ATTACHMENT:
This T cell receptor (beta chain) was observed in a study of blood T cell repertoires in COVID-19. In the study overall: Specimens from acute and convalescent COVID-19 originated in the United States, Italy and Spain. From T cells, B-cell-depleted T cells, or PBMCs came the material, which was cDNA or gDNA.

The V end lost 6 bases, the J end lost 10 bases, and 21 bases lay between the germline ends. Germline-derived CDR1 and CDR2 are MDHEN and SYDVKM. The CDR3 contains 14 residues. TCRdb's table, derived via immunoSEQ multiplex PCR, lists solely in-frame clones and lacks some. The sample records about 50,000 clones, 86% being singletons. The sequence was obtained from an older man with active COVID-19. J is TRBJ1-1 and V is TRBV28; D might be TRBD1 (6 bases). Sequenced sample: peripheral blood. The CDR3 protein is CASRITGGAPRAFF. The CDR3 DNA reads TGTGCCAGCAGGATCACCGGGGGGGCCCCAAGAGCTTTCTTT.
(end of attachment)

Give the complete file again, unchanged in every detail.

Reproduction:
This T cell receptor (beta chain) was observed in a study of blood T cell repertoires in COVID-19. In the study overall: Specimens from acute and convalescent COVID-19 originated in the United States, Italy and Spain. From T cells, B-cell-depleted T cells, or PBMCs came the material, which was cDNA or gDNA.

The V end lost 6 bases, the J end lost 10 bases, and 21 bases lay between the germline ends. Germline-derived CDR1 and CDR2 are MDHEN and SYDVKM. The CDR3 contains 14 residues. TCRdb's table, derived via immunoSEQ multiplex PCR, lists solely in-frame clones and lacks some. The sample records about 50,000 clones, 86% being singletons. The sequence was obtained from an older man with active COVID-19. J is TRBJ1-1 and V is TRBV28; D might be TRBD1 (6 bases). Sequenced sample: peripheral blood. The CDR3 protein is CASRITGGAPRAFF. The CDR3 DNA reads TGTGCCAGCAGGATCACCGGGGGGGCCCCAAGAGCTTTCTTT.